"AGE CONFERS wisdom" goes the old adage, and there is a value in listening to the experiences of those who have lived through trying times in the past, which can in turn "enrich our understanding of the present".
This was the experience of Galway theatre maker Maria Tivnan, best known for her work with Fregoli Theatre, when she interviewed a "formidable woman" in the shape of 94-year-old Maisie Gallagher, for a new short film project - Bringing It All Back Home.
Bringing It All Back Home is an innovative online cultural project, which the Town Hall Theatre has been working on since lockdown, involving residents in Galway nursing homes and care centres, and local artists.
Wonderful to hear, a joy to share
Funded by Creative Ireland and the Galway City Council, the project is curated by musicians Leo Moran, Padraig Stevens, and Ruth Smith; writers Órla Mc Govern and Emma O’Grady; actor/directors Sarah-Jane Scott, Rena Bryson, and Hazel Larkin; and theatre director Maria Tivnan and actor Oisin Robbins.
Over the summer, the artists met with nursing homes residents in Galway, Moycullen, Oranmore, Corrandulla, Clarinbridge, and Tuam, via phone, Zoom, or safe visits, listening to their stories and then creating a short film inspired by the engagements. A total of 10 such 'digital arts vignettes' (running for between six to 10 minutes ) resulted from these engagements and they will be released online at the end of September.
"This unique intergenerational initiative," says Town Hall Theatre manager Fergal McGrath, "was created to show collective support for older citizens and the people who care for them, especially in times of crisis. We have been absolutely privileged by our engagement with so many wonderful residents and staff in the Homes. Their stories have been wonderful to hear - and a joy to share’’.
Meeting with Maisie
The Covid-19 pandemic has been a significant source of stress, worry, and fear for many older people, given the health effects of the virus skew heavily towards the elderly and those with underlying conditions. The restrictions which have been necessary to try and contain Covid-19 also increase the social isolation experienced by many. This project then, was a chance to engage and contact, while staying safe, and an opportunity for an often overlooked community to share their stories and insights.
Theatre director Maria Tivnan, and actor Oisin Robbins [pictured below], were invited to take part in the project by Fergal McGrath, who had seen a short film piece Maria had written for Oisin, with Fregoli theatre. "He felt we would be a great fit for the project as a writer and performer," Maria tells me.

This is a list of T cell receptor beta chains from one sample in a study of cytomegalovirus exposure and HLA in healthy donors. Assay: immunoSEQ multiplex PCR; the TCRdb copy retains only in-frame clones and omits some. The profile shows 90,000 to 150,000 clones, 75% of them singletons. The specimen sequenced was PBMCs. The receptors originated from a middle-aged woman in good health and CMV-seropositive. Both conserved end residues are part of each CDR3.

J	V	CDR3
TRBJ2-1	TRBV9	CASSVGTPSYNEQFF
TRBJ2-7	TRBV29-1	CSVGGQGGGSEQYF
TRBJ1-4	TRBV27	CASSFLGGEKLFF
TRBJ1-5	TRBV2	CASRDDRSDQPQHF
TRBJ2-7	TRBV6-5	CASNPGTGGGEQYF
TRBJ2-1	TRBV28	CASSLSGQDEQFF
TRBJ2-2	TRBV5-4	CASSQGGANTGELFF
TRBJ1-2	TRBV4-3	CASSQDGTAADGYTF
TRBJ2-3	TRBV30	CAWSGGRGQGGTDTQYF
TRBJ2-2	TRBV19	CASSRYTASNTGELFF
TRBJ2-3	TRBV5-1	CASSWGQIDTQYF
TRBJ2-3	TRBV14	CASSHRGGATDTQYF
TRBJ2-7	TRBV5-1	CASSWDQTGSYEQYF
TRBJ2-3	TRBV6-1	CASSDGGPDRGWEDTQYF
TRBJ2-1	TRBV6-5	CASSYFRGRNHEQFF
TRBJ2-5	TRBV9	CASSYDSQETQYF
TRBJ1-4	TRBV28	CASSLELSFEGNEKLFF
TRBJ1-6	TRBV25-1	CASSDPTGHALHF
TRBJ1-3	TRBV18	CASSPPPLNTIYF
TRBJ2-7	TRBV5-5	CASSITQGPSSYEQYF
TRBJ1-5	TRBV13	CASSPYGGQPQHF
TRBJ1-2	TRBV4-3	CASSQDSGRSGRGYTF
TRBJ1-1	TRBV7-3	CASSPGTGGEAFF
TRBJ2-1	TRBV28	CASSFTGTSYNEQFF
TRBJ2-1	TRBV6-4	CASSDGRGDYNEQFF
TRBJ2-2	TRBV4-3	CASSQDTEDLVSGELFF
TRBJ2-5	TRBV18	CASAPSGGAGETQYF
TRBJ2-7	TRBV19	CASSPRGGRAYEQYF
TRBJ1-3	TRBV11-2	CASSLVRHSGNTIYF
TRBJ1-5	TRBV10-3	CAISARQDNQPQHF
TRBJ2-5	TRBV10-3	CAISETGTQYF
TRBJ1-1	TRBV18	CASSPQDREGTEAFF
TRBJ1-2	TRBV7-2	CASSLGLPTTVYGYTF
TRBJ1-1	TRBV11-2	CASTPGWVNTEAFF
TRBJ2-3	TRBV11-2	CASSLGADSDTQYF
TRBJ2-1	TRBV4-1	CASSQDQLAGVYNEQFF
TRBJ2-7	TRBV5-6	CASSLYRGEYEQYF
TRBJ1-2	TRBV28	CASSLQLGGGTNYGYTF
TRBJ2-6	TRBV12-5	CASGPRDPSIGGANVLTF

Maria was asked to speak with Maisie Gallagher, a resident of Teaghlach Uilinn Nursing Home in Moycullen, but she was nervous about the encounter for a variety of reasons.
"I was a little nervous, but also about me possibly passing on anything," she says. "However I was aware the nursing home had very strict procedures in place. My temperature was taken, I did not enter through the main door, but through a visitors area that was cleaned down before I could go in. I could see this happening as I waited outside."
'I admire and respect Maisie for taking part in the project and for being so honest and frank with someone she had met for the first time'
Maria and Maisie's meeting was face to face, although each woman was on opposite sides of a high perspex wall. "The meeting was impacted by the presence of the screen," says Maria. "There were times Maisie could not hear me properly, however we both got accustomed to it, there was also a time restriction that would not have been in place if we weren't living through a pandemic."
Despite these obstacles, Maria was impressed by the woman she was speaking to. "Although Maisie is physically small she is formidable," says Maria. "She is almost 94, she is a survivor with a sharp wit. She wasn't sure about me at first, but once we settled into each other's rhythms, we both really enjoyed meeting each other.
'Oisin and I never physically met during the process, we rehearsed over Zoom, and he filmed pieces which he then sent to me'
"It is a difficult task to try and tell your life story, Maisie has lived through a lot and although we discussed some delicate and difficult things. I tried to focus on aspects she enjoyed talking about. I admire and respect her for taking part in the project and for being so honest and frank with someone she had met for the first time."
‘A response to a story that is not mine’
Covid guidelines had to continue to be observed when Maria and Oisin were creating the digital vignette. "Oisin and I never physically met during the process, we rehearsed over Zoom, and he filmed pieces which he then sent to me and so on," says Maria, "but I was working with an actor I know very well, and have worked with on many occasions. That made everything easier, particularly in these times."
Subsequent to the meeting with Maisie, Maria also created pieces for the vignette. "I also filmed some pieces in my home and went to Gort where Maisie had her shop and filmed the street," she says. "These were then edited and put together by Maisie Lee, the project co-ordinator."
Maria describes the resulting film as "a response to a story that is not mine, it is a presentation of the threads of Maisie's story that I chose to follow and bring together in performance with Oisin. I think we each brought ourselves to the piece, but also allowed the words to speak for themselves. The piece has sincerity, humour, and is a celebration of a life."
For more information on broadcast channels, dates and times, see the Town Hall Theatre’s Facebook page or www.tht.ie